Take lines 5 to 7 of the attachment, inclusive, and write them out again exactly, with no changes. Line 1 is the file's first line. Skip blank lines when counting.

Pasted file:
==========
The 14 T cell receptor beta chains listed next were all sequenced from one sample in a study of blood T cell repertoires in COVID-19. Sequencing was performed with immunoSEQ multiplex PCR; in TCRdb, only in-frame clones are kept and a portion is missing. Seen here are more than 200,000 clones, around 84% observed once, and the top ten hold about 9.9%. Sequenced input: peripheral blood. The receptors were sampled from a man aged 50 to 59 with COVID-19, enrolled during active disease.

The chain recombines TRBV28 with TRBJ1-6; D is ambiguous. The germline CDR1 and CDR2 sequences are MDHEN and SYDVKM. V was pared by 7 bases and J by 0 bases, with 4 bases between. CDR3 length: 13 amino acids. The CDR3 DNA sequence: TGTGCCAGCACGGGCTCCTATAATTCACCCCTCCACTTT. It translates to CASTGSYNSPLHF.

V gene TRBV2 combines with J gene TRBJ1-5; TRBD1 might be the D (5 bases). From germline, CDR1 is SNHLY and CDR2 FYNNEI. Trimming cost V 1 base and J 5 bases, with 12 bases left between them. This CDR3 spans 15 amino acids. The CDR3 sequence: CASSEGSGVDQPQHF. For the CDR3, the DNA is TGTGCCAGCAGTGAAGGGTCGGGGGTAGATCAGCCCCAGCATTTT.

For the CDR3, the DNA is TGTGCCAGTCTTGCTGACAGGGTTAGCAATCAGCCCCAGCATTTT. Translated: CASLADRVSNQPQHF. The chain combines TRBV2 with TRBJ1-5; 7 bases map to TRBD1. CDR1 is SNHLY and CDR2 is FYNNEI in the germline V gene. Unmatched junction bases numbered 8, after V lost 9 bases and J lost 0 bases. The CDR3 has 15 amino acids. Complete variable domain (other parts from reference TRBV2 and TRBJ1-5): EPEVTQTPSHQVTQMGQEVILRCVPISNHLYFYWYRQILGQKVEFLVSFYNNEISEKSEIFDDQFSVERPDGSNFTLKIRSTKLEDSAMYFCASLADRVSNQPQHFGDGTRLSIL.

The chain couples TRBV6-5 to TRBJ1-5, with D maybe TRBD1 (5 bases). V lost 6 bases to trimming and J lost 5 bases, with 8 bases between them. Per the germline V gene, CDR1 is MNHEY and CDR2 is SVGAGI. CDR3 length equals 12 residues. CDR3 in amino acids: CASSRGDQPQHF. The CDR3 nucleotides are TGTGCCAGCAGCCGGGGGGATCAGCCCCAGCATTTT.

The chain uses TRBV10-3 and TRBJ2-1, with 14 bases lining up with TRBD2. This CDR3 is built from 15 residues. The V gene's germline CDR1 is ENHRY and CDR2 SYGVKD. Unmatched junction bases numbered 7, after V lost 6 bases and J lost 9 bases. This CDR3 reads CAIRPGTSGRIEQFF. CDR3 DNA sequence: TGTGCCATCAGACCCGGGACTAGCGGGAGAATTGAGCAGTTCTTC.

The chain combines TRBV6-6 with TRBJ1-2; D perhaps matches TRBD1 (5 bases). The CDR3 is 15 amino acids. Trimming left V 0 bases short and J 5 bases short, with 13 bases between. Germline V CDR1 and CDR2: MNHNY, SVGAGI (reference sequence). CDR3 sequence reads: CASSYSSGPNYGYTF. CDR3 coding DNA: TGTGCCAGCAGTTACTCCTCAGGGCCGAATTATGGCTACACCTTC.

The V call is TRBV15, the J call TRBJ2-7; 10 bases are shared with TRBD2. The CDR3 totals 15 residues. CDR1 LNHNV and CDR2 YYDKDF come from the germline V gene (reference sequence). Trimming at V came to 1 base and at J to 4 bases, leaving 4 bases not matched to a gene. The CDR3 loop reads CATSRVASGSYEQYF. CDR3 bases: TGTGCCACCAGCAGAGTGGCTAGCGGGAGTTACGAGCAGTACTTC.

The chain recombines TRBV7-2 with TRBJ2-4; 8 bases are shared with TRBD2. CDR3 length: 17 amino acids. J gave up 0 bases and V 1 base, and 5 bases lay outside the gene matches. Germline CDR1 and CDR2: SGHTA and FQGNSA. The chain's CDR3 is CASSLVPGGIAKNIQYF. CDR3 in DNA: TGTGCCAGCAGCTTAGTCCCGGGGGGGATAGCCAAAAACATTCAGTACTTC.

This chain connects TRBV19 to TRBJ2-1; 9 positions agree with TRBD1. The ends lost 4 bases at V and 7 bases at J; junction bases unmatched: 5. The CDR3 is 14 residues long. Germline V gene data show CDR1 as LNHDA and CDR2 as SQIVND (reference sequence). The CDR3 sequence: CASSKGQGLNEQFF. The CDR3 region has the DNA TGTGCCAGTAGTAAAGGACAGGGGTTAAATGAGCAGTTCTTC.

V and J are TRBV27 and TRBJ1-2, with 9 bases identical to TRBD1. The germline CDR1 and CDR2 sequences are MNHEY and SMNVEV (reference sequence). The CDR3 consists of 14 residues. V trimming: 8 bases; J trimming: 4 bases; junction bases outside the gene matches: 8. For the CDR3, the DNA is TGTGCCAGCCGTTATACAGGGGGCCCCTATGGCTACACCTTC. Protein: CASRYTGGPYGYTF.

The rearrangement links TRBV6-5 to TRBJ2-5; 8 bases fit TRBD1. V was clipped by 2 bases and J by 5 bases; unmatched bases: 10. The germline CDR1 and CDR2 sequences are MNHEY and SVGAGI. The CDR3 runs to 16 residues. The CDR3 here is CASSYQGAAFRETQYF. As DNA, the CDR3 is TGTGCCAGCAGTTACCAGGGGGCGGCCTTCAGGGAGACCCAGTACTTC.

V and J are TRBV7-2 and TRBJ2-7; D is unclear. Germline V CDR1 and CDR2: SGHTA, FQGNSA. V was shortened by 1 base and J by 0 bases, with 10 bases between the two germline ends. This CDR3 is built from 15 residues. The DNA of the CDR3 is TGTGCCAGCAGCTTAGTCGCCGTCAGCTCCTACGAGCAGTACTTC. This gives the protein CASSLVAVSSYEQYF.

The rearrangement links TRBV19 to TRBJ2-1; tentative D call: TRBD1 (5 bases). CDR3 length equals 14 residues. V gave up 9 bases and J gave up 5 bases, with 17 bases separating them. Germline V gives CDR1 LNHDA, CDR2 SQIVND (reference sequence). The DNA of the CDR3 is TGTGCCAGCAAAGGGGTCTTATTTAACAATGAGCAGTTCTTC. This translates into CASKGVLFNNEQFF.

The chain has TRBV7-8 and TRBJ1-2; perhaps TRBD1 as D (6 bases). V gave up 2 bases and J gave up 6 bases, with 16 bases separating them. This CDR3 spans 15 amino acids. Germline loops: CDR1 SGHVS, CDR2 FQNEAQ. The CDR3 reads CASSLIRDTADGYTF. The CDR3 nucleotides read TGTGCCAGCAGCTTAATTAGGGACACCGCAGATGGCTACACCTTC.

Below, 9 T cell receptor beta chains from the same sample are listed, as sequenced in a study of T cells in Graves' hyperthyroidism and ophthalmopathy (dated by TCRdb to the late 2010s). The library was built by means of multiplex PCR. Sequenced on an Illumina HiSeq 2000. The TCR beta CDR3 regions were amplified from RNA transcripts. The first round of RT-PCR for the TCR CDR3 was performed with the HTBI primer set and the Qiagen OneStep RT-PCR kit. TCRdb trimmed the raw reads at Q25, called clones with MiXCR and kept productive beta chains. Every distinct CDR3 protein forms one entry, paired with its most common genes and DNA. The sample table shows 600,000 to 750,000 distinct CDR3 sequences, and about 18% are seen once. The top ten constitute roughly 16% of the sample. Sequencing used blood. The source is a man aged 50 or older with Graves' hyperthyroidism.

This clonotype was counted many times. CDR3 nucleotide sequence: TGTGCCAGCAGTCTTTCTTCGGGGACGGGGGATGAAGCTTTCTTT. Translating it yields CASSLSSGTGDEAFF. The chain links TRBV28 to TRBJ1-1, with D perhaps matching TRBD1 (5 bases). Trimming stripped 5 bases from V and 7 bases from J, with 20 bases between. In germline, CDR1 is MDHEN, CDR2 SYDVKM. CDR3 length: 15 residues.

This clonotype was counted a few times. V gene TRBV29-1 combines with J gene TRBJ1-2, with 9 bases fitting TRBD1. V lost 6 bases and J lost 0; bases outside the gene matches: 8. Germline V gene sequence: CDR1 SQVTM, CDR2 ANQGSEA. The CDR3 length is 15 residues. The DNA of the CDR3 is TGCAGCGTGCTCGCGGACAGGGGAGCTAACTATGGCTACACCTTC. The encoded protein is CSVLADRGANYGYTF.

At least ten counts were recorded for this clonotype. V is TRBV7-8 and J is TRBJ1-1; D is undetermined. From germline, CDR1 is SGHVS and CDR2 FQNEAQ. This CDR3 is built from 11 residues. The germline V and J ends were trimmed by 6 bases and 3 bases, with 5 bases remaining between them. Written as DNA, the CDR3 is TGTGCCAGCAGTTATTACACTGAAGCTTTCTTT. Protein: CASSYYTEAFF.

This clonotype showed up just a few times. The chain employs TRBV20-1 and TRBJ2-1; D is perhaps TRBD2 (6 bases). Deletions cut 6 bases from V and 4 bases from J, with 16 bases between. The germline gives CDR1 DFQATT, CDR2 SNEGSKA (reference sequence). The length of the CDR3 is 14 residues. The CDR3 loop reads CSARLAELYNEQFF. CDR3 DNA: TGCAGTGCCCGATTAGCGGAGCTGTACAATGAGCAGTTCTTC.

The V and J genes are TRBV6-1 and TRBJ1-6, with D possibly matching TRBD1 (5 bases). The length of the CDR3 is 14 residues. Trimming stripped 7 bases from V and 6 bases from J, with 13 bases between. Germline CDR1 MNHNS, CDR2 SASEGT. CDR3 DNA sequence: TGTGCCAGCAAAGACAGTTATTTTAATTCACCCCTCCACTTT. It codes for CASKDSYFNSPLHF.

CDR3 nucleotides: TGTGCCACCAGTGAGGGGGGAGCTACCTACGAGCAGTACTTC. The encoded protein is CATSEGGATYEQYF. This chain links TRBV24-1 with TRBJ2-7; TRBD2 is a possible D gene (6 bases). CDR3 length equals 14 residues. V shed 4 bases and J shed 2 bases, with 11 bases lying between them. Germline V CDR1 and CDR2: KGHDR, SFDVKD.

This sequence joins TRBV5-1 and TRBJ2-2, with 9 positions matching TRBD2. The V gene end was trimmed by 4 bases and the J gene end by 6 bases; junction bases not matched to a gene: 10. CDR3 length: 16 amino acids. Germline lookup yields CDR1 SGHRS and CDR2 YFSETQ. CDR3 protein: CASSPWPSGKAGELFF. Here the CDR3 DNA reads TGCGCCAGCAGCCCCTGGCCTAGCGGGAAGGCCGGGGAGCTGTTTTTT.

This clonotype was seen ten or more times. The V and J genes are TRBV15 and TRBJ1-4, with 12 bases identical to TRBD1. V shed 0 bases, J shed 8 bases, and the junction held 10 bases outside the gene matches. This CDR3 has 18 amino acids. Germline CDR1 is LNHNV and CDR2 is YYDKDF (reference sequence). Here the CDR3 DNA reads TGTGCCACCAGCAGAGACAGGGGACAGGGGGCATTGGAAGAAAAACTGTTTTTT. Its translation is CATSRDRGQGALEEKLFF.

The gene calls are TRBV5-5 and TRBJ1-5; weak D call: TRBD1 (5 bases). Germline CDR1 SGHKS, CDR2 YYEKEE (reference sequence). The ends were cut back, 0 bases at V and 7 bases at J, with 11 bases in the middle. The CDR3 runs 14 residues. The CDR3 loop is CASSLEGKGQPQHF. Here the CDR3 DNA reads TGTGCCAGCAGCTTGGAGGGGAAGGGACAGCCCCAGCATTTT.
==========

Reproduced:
The chain couples TRBV6-5 to TRBJ1-5, with D maybe TRBD1 (5 bases). V lost 6 bases to trimming and J lost 5 bases, with 8 bases between them. Per the germline V gene, CDR1 is MNHEY and CDR2 is SVGAGI. CDR3 length equals 12 residues. CDR3 in amino acids: CASSRGDQPQHF. The CDR3 nucleotides are TGTGCCAGCAGCCGGGGGGATCAGCCCCAGCATTTT.

The chain uses TRBV10-3 and TRBJ2-1, with 14 bases lining up with TRBD2. This CDR3 is built from 15 residues. The V gene's germline CDR1 is ENHRY and CDR2 SYGVKD. Unmatched junction bases numbered 7, after V lost 6 bases and J lost 9 bases. This CDR3 reads CAIRPGTSGRIEQFF. CDR3 DNA sequence: TGTGCCATCAGACCCGGGACTAGCGGGAGAATTGAGCAGTTCTTC.

The chain combines TRBV6-6 with TRBJ1-2; D perhaps matches TRBD1 (5 bases). The CDR3 is 15 amino acids. Trimming left V 0 bases short and J 5 bases short, with 13 bases between. Germline V CDR1 and CDR2: MNHNY, SVGAGI (reference sequence). CDR3 sequence reads: CASSYSSGPNYGYTF. CDR3 coding DNA: TGTGCCAGCAGTTACTCCTCAGGGCCGAATTATGGCTACACCTTC.